The shift towards remote work can potentially help better-educated senior citizens the most, enabling them to perform many jobs from the comfort of their homes or to participate in the so-called gig economy.

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      • Amba Kak

        Amba Kak

        Director (Global Programs), AI Now Institute, New York University

        The pandemic will demonstrate that digital tools should not be the default response to social crises.

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      • Bruce Schneier

        Bruce Schneier

        Fellow, Berkman Center for Internet & Society at Harvard Law School

        If we want to be secure against these crises and more, we need to add inefficiency back into our systems.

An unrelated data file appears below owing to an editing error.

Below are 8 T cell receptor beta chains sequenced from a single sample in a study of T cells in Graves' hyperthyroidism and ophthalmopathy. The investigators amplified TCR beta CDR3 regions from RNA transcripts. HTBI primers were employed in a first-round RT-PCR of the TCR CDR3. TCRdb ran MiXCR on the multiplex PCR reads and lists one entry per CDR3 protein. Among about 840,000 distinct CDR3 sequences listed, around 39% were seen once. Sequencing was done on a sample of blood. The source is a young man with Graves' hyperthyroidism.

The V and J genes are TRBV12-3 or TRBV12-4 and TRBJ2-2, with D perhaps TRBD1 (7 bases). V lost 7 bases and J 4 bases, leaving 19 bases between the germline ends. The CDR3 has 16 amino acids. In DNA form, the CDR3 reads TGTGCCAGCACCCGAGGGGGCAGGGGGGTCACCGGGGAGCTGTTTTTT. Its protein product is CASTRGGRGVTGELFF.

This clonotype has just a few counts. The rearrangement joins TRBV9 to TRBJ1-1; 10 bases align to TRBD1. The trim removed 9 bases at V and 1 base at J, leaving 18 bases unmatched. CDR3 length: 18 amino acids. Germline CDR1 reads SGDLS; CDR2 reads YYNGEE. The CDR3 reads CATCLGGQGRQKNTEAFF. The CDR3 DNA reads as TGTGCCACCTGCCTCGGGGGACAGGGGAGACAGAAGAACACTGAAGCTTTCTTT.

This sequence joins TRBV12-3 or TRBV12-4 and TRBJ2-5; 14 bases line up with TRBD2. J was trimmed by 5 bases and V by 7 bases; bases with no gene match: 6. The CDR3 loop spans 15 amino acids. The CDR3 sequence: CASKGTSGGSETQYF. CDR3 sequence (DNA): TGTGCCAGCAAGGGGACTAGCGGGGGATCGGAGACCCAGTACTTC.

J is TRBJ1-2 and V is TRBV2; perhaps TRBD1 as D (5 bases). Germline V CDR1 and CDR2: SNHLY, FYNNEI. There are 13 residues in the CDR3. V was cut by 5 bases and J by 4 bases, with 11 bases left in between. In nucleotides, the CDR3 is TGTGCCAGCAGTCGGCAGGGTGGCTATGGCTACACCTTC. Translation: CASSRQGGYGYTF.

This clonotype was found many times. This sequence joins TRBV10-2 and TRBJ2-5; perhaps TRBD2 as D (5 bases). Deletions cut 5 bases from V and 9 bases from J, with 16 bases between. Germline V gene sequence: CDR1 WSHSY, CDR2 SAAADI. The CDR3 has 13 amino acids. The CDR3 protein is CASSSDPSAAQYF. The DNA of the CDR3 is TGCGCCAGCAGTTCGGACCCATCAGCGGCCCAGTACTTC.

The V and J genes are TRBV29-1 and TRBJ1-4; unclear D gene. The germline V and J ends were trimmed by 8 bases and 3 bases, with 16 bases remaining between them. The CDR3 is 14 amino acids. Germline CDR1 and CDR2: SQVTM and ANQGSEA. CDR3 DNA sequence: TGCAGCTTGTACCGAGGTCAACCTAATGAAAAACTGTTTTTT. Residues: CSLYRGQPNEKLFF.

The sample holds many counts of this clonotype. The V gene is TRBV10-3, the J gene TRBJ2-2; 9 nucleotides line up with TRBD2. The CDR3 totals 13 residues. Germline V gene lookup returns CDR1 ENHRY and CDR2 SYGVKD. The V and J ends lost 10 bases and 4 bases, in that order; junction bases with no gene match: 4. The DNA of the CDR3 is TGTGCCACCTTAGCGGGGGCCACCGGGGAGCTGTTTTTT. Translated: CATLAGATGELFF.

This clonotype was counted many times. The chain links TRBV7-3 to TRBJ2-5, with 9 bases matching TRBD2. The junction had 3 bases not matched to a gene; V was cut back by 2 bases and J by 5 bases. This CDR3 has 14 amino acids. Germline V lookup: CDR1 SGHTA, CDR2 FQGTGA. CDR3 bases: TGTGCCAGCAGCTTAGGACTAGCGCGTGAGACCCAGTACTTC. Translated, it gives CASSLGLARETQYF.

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      • Sarait Martinez & Seth Holmes

        Sarait Martinez & Seth Holmes

        Indigenous Zapotec organizer in California and Chair of the Board of the Binational Center for the Development of Oaxacan Indigenous Communities (CBDIO); associate professor of medical anthropology and public health, University of California Berkeley

        Society will learn to treat farmworkers with gratitude and dignity.

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    • Art & Design

      • Nabila Alibhai

        Nabila Alibhai

        Founder, inCOMMONS

        Art and creativity will also help us redefine ourselves in the context of a new reality.

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      • Benjamin Bratton

        Benjamin Bratton

        Professor of Visual Arts at University of California, San Diego

        The hour-by-hour quantification of the status of bodily fluids—heretofore the purview of diabetics and hypochondriacs—will be standard preoccupations of everyday life.

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      • Joshua Citarella

        Joshua Citarella